Jon Steiner is an American-born Australian writer based in Sydney. He completed a Graduate Diploma in Writing at UTS, and has been published in the UTS Writers’ Anthology and two Spineless Wonders collections. The Last Wilkie’s and Other Stories is his debut collection.
14. ‘Aunt Merle’ by Linda Godfrey
Aunt Merle is drawn from a real woman Linda Godfrey encountered when growing up. In the story Merle has a plan to encourage a little girl called Harriet to show some backbone. It involves a bull and a paddock … uh huh. This is a finely wrought story of depth and nuance. The girl’s ordeal made me squirm.
Merle grumbled about the bloody dogs and how she was going to get them all put down. However, when she fondled the pups her wrinkles seemed to soften. It did not seem to Harriet that Merle minded them at all.
Linda Godfrey is a poet, writer, editor and Program Manager for the Wollongong Writers Festival. Her fiction and poetry has appeared in Cordite, Meniscus, Cuttlefish, the UTS Writers’ Anthology, Nine Tenths Below, Escape and Flashing the Square, audio anthologies by River Road Press, online, and other anthologies. She is a fiction reader for Overland magazine. She has been the recipient of a Varuna Longlines Residency Program, and an Australian Society of Authors mentorship.
15. ‘The Rabbit Hole as Likely Explanation’ by Ann Beattie
Everyone who cares for an ageing parent should read this story. Everyone who cares for an ageing parent living with dementia should weigh up the pros and cons: Will the story give them some light relief and make them feel they’re not alone in their frustrations? Or will it make them sadder, and more aware of how trapped they feel? My two-word summary is ‘brilliantly excruciating’. My slightly longer assessment: ‘Fingernails scraping down a Jeffrey Smart painting’.
‘I don’t think your new job agrees with you. You’re such a beautiful seamstress—a real, old-fashioned talent—and what do you do but work on computers and leave that lovely house in the country and drive into this . . . this crap five days a week.’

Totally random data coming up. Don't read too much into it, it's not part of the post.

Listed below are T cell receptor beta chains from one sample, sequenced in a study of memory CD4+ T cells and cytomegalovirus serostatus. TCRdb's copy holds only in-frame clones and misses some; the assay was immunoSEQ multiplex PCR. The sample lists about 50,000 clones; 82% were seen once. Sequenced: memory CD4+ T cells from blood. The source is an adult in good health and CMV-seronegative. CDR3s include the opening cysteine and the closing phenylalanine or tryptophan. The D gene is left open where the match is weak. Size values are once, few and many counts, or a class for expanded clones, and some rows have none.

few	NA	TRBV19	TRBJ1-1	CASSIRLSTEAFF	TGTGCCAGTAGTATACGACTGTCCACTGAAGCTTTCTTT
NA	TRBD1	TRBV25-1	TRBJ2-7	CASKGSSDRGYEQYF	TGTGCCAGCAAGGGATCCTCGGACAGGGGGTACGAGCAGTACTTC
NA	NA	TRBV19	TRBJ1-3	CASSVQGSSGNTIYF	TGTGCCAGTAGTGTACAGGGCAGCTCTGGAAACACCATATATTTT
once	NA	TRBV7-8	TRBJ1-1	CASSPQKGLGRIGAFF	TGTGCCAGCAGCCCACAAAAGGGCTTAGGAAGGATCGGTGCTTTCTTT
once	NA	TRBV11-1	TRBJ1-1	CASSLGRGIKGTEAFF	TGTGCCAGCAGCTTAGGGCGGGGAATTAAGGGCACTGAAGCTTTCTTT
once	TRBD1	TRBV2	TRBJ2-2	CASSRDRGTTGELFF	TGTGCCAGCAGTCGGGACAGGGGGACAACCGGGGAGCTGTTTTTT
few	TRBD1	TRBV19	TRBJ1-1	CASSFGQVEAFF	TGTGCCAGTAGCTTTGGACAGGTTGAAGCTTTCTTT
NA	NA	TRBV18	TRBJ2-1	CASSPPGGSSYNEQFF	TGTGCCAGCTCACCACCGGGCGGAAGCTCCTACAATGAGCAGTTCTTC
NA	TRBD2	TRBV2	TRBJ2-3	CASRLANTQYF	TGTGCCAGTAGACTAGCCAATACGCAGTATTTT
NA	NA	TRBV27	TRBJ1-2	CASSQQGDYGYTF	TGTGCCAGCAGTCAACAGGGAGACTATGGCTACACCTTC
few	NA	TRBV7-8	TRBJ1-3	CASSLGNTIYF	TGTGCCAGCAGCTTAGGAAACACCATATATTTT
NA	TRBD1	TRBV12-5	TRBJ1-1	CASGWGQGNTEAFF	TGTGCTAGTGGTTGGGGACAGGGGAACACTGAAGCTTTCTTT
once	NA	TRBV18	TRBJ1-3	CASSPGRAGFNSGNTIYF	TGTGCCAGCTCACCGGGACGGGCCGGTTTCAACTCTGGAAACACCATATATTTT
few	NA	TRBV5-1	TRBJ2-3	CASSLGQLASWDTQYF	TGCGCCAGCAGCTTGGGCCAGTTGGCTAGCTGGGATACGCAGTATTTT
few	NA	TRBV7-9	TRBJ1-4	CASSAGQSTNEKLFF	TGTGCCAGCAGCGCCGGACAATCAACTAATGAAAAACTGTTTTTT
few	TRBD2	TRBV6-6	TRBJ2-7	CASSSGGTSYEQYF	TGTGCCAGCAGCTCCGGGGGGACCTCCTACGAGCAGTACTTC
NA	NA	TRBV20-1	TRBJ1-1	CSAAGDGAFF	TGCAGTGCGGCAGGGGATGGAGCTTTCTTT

‘Thank you, Ma, for expressing even more eloquently than I—’
‘Did you finish those swordfish costumes?’
‘Starfish. I was tired, and I watched TV last night. Now, if you sit in that chair over there you’ll see me pull in. It’s windy. I don’t want you standing outside.’
‘You always have some reason why I can’t be outside. You’re afraid of the bees, aren’t you? After that bee stung your toe when you were raking, you got desperate about yellow jackets—that’s what they’re called. You shouldn’t have had on sandals when you were raking. Wear your hiking boots when you rake leaves, if you can’t find another husband to do it for you.’
‘Please stop lecturing me and—”
‘Get your car! What’s the worst that can happen? I have to stand up for a few minutes? It’s not like I’m one of those guards outside Buckingham Palace who has to look straight ahead until he loses consciousness.’
Ann Beattie has contributed to The New Yorker since 1974. She is the recipient of a PEN/Malamud Award for Excellence in Short Fiction. The State We’re In: Maine Stories is her latest collection.
16. ‘Control Knobs’ by Claire-Louise Bennett
The narrator of this weird and wonderful story is an eccentric semi-loner obsessed by the broken knobs on her cooker. ‘Control Knobs’ is one of 20 linked stories in Bennett’s debut collection Pond and the textures and tone colours that seep through some of these narratives are remarkable. ‘Most essentially, Pond is an account of the mind as it exists in solitude,’ wrote Philip Maughan in The Paris Review. ‘It attempts to engage with the universe at its fullest and not just the little portion of it we identify as human.’ Sink into Pond if you like stories that sidle up to you from left field.
Belling of course is the main exponent of mini-kitchens and I’m quite certain that when I lived in an attic near the hospital several years ago it was kitted out with a classic Belling model. Belling, by the way, is an English firm which makes complete sense to me because two-ring ovens are synonymous with bedsits and bedsits are quintessentially English in the same way that B&Bs are evocative of a certain kind of grassroots Englishness. One thinks of unmarried people right away, bereft secretaries and threadbare caretakers, and of ironing boards with scorched striped covers forever standing next to the airing-cupboard door at the end of the hallway.
Claire-Louise Bennett’s short fiction and essays have been published in The Moth, The Irish Times and other publications. She was awarded the inaugural White Review Short Story Prize in 2013. Pond is her first book. Bennett lives in Galway, Ireland.